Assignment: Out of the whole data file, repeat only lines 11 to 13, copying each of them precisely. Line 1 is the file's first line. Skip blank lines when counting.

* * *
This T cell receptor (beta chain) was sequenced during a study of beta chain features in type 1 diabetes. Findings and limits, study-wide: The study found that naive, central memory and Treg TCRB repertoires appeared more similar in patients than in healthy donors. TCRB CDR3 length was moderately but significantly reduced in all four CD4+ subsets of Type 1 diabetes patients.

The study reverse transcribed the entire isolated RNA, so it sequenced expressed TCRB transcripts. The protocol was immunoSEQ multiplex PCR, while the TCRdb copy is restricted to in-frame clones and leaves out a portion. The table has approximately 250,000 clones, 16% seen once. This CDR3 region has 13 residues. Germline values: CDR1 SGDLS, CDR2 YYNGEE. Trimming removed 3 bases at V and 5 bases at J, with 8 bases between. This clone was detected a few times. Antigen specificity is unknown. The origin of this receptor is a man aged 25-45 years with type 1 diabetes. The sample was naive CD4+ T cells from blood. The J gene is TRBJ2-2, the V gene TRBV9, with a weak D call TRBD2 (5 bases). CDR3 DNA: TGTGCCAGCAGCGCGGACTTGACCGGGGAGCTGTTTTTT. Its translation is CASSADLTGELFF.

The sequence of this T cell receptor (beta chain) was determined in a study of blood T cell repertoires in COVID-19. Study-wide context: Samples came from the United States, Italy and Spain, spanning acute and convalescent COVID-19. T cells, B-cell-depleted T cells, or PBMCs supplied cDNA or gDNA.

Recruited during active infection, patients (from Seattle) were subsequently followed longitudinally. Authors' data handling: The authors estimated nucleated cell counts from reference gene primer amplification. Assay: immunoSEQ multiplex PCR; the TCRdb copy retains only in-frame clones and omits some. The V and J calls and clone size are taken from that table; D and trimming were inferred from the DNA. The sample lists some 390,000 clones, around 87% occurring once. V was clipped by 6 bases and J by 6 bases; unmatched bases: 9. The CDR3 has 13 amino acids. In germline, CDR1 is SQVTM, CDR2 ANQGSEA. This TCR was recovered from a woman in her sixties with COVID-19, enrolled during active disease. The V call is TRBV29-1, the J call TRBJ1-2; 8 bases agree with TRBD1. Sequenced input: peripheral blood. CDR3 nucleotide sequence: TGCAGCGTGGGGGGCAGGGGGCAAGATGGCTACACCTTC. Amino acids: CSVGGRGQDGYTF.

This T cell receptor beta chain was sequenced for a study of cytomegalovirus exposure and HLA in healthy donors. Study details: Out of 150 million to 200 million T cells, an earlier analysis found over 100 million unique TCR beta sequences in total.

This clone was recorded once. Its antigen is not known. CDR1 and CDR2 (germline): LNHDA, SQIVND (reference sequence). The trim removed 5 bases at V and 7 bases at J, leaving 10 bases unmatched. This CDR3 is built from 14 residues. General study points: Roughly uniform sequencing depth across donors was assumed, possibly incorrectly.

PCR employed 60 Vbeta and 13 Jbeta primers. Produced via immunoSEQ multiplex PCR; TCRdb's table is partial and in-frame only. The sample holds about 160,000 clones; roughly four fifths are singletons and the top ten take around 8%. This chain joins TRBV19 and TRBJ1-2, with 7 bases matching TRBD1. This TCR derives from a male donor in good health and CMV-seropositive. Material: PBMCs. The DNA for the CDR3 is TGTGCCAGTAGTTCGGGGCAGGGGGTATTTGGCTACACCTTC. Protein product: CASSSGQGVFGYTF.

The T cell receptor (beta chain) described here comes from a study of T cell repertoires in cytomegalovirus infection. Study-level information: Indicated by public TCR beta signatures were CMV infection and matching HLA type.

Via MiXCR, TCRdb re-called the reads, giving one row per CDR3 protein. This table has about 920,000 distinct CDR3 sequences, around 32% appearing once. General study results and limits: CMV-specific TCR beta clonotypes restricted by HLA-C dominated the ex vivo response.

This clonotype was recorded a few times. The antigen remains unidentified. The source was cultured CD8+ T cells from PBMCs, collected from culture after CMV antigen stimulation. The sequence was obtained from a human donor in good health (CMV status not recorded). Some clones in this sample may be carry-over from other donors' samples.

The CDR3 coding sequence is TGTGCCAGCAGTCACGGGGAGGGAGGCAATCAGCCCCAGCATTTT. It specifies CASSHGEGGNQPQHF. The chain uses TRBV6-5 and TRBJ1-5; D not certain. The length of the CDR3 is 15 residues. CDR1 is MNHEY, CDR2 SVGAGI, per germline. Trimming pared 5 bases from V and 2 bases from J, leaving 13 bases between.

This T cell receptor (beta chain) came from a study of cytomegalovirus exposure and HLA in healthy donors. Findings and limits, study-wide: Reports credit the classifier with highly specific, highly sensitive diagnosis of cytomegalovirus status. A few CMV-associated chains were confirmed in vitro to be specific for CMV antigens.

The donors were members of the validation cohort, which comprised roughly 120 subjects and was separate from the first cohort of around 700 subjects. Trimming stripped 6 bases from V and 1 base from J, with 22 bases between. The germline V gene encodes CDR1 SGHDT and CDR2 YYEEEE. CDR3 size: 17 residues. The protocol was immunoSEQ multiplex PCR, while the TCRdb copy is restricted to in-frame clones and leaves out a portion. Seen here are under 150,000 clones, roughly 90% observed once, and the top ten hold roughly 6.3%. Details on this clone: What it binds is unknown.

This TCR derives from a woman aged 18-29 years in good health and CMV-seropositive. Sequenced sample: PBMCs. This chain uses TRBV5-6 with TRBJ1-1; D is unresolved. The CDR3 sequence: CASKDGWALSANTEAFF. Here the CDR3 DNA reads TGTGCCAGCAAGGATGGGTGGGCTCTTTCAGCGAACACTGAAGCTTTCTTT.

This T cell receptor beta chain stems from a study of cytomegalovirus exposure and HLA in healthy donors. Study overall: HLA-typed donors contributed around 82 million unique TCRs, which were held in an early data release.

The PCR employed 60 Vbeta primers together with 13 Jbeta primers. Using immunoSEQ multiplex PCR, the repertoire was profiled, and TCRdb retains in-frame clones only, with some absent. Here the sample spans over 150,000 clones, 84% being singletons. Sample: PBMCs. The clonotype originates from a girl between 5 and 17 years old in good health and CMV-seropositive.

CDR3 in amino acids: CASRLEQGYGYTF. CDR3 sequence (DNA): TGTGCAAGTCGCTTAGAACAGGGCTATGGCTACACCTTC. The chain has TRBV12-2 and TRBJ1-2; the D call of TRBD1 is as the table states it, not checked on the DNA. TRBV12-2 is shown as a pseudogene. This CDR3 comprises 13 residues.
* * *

The CDR3 coding sequence is TGTGCCAGCAGTCACGGGGAGGGAGGCAATCAGCCCCAGCATTTT. It specifies CASSHGEGGNQPQHF. The chain uses TRBV6-5 and TRBJ1-5; D not certain. The length of the CDR3 is 15 residues. CDR1 is MNHEY, CDR2 SVGAGI, per germline. Trimming pared 5 bases from V and 2 bases from J, leaving 13 bases between.

This T cell receptor (beta chain) came from a study of cytomegalovirus exposure and HLA in healthy donors. Findings and limits, study-wide: Reports credit the classifier with highly specific, highly sensitive diagnosis of cytomegalovirus status. A few CMV-associated chains were confirmed in vitro to be specific for CMV antigens.

The donors were members of the validation cohort, which comprised roughly 120 subjects and was separate from the first cohort of around 700 subjects. Trimming stripped 6 bases from V and 1 base from J, with 22 bases between. The germline V gene encodes CDR1 SGHDT and CDR2 YYEEEE. CDR3 size: 17 residues. The protocol was immunoSEQ multiplex PCR, while the TCRdb copy is restricted to in-frame clones and leaves out a portion. Seen here are under 150,000 clones, roughly 90% observed once, and the top ten hold roughly 6.3%. Details on this clone: What it binds is unknown.